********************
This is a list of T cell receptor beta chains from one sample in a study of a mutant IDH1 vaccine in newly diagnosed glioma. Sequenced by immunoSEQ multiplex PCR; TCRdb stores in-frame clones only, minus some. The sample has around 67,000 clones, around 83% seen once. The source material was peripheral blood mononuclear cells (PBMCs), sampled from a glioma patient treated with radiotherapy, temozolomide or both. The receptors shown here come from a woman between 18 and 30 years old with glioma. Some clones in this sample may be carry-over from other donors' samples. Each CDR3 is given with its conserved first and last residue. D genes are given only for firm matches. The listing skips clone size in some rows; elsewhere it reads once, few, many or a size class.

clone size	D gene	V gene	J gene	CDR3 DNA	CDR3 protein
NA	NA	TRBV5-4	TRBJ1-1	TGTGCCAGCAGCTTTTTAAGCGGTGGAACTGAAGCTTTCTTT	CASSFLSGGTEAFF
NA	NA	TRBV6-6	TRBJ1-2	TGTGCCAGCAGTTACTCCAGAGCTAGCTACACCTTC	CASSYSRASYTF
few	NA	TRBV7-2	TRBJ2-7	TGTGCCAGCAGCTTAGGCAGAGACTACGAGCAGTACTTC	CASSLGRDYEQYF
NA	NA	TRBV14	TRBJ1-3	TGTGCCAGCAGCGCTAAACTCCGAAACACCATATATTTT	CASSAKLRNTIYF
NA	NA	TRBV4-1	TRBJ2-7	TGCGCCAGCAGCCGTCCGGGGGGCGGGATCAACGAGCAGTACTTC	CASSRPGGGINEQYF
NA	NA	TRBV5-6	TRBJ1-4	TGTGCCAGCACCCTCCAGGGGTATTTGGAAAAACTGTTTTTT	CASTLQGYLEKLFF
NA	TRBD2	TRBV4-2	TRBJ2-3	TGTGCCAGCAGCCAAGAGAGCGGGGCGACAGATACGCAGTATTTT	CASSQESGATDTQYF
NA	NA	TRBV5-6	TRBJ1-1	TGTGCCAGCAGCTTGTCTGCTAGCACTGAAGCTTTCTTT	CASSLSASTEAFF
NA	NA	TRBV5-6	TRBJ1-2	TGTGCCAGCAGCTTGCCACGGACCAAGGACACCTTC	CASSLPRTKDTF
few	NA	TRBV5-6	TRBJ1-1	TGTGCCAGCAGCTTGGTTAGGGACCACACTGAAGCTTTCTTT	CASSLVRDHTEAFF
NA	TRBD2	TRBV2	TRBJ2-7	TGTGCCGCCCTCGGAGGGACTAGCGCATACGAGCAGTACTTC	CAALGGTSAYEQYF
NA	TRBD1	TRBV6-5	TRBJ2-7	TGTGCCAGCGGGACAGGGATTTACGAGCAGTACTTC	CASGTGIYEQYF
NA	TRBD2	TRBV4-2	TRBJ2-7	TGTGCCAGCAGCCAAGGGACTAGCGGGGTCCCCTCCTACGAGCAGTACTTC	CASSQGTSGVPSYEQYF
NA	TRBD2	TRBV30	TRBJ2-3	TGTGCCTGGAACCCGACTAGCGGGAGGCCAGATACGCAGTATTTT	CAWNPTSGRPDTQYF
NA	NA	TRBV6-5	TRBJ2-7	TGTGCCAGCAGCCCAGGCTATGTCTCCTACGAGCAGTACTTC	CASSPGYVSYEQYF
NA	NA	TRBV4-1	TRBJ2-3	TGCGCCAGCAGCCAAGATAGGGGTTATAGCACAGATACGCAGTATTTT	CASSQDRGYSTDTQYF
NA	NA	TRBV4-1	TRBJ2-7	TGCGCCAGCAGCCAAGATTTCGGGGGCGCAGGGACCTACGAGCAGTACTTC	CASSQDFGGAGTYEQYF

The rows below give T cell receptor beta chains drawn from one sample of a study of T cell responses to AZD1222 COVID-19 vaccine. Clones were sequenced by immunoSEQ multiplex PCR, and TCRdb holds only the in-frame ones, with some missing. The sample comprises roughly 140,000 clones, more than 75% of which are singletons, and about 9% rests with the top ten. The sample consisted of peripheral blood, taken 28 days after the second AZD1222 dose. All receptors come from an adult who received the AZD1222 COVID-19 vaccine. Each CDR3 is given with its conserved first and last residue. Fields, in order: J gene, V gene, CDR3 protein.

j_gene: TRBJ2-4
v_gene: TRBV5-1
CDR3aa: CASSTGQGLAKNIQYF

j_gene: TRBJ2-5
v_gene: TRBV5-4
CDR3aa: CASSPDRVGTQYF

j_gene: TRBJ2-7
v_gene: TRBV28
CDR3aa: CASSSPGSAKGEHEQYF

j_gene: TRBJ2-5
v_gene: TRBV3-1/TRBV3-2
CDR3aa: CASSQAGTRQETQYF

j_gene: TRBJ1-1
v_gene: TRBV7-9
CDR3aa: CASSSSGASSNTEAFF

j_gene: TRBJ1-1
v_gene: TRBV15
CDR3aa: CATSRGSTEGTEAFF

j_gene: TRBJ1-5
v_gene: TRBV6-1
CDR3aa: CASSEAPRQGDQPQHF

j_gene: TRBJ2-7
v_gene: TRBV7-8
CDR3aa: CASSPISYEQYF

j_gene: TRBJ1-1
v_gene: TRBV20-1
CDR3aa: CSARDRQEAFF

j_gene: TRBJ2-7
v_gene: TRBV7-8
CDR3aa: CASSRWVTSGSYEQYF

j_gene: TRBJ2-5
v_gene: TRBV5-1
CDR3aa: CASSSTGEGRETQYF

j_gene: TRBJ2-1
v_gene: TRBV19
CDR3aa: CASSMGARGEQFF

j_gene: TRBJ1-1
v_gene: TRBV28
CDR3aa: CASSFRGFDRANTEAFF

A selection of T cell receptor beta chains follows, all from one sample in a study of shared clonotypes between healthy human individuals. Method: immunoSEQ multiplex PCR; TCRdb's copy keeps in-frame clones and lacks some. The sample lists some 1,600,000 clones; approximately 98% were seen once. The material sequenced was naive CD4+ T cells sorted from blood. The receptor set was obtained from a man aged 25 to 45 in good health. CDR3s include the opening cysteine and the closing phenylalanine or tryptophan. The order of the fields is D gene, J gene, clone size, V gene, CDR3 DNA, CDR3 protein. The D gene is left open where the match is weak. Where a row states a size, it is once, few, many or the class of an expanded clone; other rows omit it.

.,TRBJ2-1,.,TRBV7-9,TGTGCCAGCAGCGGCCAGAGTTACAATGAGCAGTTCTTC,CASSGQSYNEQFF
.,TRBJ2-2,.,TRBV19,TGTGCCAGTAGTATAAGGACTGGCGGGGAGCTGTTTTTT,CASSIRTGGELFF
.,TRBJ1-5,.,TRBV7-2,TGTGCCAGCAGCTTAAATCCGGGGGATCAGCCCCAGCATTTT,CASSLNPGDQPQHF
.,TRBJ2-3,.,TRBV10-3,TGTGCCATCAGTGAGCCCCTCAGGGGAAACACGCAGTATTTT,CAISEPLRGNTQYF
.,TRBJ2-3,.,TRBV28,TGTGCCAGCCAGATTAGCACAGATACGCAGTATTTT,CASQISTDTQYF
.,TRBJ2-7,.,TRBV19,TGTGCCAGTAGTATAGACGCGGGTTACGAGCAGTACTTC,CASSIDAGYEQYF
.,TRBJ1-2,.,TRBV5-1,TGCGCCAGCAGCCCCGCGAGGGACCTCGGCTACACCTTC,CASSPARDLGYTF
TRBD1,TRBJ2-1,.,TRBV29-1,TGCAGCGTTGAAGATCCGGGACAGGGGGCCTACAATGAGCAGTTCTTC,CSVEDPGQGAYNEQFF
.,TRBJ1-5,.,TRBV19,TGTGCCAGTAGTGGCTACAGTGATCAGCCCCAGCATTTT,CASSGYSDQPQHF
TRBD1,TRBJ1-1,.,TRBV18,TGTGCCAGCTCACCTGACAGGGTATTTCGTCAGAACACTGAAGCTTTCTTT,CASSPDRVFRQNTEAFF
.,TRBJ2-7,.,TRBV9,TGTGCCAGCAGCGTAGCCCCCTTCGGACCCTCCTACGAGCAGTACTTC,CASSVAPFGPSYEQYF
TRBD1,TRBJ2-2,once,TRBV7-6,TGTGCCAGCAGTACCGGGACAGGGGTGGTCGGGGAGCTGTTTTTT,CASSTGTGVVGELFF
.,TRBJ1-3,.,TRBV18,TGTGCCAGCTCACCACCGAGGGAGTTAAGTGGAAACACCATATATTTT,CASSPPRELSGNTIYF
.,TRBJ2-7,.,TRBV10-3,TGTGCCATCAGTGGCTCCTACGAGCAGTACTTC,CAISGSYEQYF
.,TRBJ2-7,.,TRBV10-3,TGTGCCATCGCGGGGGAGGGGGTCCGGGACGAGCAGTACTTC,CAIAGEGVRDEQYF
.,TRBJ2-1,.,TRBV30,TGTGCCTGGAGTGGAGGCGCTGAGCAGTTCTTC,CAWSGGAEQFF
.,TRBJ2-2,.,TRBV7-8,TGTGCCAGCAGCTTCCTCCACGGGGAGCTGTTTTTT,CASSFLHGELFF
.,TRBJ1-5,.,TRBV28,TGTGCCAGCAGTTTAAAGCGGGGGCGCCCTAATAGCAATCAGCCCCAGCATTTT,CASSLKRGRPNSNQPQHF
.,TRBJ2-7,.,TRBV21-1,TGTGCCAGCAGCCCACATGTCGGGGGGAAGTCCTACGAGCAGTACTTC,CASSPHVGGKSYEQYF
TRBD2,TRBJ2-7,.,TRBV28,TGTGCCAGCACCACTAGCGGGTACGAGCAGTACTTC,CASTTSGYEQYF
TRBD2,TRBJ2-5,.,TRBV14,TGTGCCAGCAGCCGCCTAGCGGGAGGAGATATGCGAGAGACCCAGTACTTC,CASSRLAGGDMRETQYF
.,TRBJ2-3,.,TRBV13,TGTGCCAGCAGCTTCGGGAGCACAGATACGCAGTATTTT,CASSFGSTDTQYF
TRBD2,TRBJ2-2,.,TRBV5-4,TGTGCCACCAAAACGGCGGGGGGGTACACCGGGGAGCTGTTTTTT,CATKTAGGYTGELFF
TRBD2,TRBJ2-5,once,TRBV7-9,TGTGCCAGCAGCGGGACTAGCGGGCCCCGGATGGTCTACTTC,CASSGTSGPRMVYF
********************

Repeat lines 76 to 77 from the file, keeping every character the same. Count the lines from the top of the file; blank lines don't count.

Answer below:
.,TRBJ2-1,.,TRBV30,TGTGCCTGGAGTGGAGGCGCTGAGCAGTTCTTC,CAWSGGAEQFF
.,TRBJ2-2,.,TRBV7-8,TGTGCCAGCAGCTTCCTCCACGGGGAGCTGTTTTTT,CASSFLHGELFF